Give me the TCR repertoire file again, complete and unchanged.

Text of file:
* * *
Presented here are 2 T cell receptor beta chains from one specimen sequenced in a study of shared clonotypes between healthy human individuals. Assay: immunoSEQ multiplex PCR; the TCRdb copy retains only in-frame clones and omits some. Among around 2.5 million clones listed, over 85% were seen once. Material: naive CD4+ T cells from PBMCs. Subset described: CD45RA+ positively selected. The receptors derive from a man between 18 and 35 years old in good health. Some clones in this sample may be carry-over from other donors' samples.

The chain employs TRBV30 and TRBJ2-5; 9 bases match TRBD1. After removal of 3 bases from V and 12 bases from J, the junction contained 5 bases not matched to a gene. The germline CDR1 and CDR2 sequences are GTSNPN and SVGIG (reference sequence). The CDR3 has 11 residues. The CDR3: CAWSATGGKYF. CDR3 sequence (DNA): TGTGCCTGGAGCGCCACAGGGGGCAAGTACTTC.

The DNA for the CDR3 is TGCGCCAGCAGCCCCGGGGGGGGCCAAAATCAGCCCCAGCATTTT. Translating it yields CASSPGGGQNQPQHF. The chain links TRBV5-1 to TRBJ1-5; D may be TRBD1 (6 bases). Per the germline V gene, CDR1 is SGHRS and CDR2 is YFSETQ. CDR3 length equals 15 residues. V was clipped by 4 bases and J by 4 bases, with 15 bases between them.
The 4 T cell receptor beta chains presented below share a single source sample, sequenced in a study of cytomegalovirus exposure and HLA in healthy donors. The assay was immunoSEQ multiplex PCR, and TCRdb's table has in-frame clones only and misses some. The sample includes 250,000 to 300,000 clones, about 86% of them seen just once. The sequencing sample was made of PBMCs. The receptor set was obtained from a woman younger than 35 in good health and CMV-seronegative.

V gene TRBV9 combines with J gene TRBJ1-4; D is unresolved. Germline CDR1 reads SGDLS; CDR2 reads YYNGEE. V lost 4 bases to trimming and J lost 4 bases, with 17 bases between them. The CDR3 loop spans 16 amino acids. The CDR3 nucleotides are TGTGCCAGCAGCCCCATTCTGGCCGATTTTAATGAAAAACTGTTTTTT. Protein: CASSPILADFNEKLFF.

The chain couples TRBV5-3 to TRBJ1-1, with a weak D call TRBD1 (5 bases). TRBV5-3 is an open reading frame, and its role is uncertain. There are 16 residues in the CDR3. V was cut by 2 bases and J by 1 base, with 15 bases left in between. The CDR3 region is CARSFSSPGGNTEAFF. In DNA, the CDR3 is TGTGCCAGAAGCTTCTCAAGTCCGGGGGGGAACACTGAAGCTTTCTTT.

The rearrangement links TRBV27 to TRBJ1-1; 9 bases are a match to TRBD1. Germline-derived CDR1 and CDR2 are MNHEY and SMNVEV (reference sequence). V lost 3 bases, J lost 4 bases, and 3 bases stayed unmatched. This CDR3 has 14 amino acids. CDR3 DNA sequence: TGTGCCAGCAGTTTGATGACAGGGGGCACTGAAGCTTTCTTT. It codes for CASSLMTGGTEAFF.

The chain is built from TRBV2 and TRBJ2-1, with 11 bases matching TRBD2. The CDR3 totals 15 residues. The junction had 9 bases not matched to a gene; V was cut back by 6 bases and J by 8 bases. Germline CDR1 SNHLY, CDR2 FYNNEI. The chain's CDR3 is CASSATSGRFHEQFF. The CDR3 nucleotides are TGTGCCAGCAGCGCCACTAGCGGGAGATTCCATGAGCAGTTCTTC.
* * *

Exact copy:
Presented here are 2 T cell receptor beta chains from one specimen sequenced in a study of shared clonotypes between healthy human individuals. Assay: immunoSEQ multiplex PCR; the TCRdb copy retains only in-frame clones and omits some. Among around 2.5 million clones listed, over 85% were seen once. Material: naive CD4+ T cells from PBMCs. Subset described: CD45RA+ positively selected. The receptors derive from a man between 18 and 35 years old in good health. Some clones in this sample may be carry-over from other donors' samples.

The chain employs TRBV30 and TRBJ2-5; 9 bases match TRBD1. After removal of 3 bases from V and 12 bases from J, the junction contained 5 bases not matched to a gene. The germline CDR1 and CDR2 sequences are GTSNPN and SVGIG (reference sequence). The CDR3 has 11 residues. The CDR3: CAWSATGGKYF. CDR3 sequence (DNA): TGTGCCTGGAGCGCCACAGGGGGCAAGTACTTC.

The DNA for the CDR3 is TGCGCCAGCAGCCCCGGGGGGGGCCAAAATCAGCCCCAGCATTTT. Translating it yields CASSPGGGQNQPQHF. The chain links TRBV5-1 to TRBJ1-5; D may be TRBD1 (6 bases). Per the germline V gene, CDR1 is SGHRS and CDR2 is YFSETQ. CDR3 length equals 15 residues. V was clipped by 4 bases and J by 4 bases, with 15 bases between them.
The 4 T cell receptor beta chains presented below share a single source sample, sequenced in a study of cytomegalovirus exposure and HLA in healthy donors. The assay was immunoSEQ multiplex PCR, and TCRdb's table has in-frame clones only and misses some. The sample includes 250,000 to 300,000 clones, about 86% of them seen just once. The sequencing sample was made of PBMCs. The receptor set was obtained from a woman younger than 35 in good health and CMV-seronegative.

V gene TRBV9 combines with J gene TRBJ1-4; D is unresolved. Germline CDR1 reads SGDLS; CDR2 reads YYNGEE. V lost 4 bases to trimming and J lost 4 bases, with 17 bases between them. The CDR3 loop spans 16 amino acids. The CDR3 nucleotides are TGTGCCAGCAGCCCCATTCTGGCCGATTTTAATGAAAAACTGTTTTTT. Protein: CASSPILADFNEKLFF.

The chain couples TRBV5-3 to TRBJ1-1, with a weak D call TRBD1 (5 bases). TRBV5-3 is an open reading frame, and its role is uncertain. There are 16 residues in the CDR3. V was cut by 2 bases and J by 1 base, with 15 bases left in between. The CDR3 region is CARSFSSPGGNTEAFF. In DNA, the CDR3 is TGTGCCAGAAGCTTCTCAAGTCCGGGGGGGAACACTGAAGCTTTCTTT.

The rearrangement links TRBV27 to TRBJ1-1; 9 bases are a match to TRBD1. Germline-derived CDR1 and CDR2 are MNHEY and SMNVEV (reference sequence). V lost 3 bases, J lost 4 bases, and 3 bases stayed unmatched. This CDR3 has 14 amino acids. CDR3 DNA sequence: TGTGCCAGCAGTTTGATGACAGGGGGCACTGAAGCTTTCTTT. It codes for CASSLMTGGTEAFF.

The chain is built from TRBV2 and TRBJ2-1, with 11 bases matching TRBD2. The CDR3 totals 15 residues. The junction had 9 bases not matched to a gene; V was cut back by 6 bases and J by 8 bases. Germline CDR1 SNHLY, CDR2 FYNNEI. The chain's CDR3 is CASSATSGRFHEQFF. The CDR3 nucleotides are TGTGCCAGCAGCGCCACTAGCGGGAGATTCCATGAGCAGTTCTTC.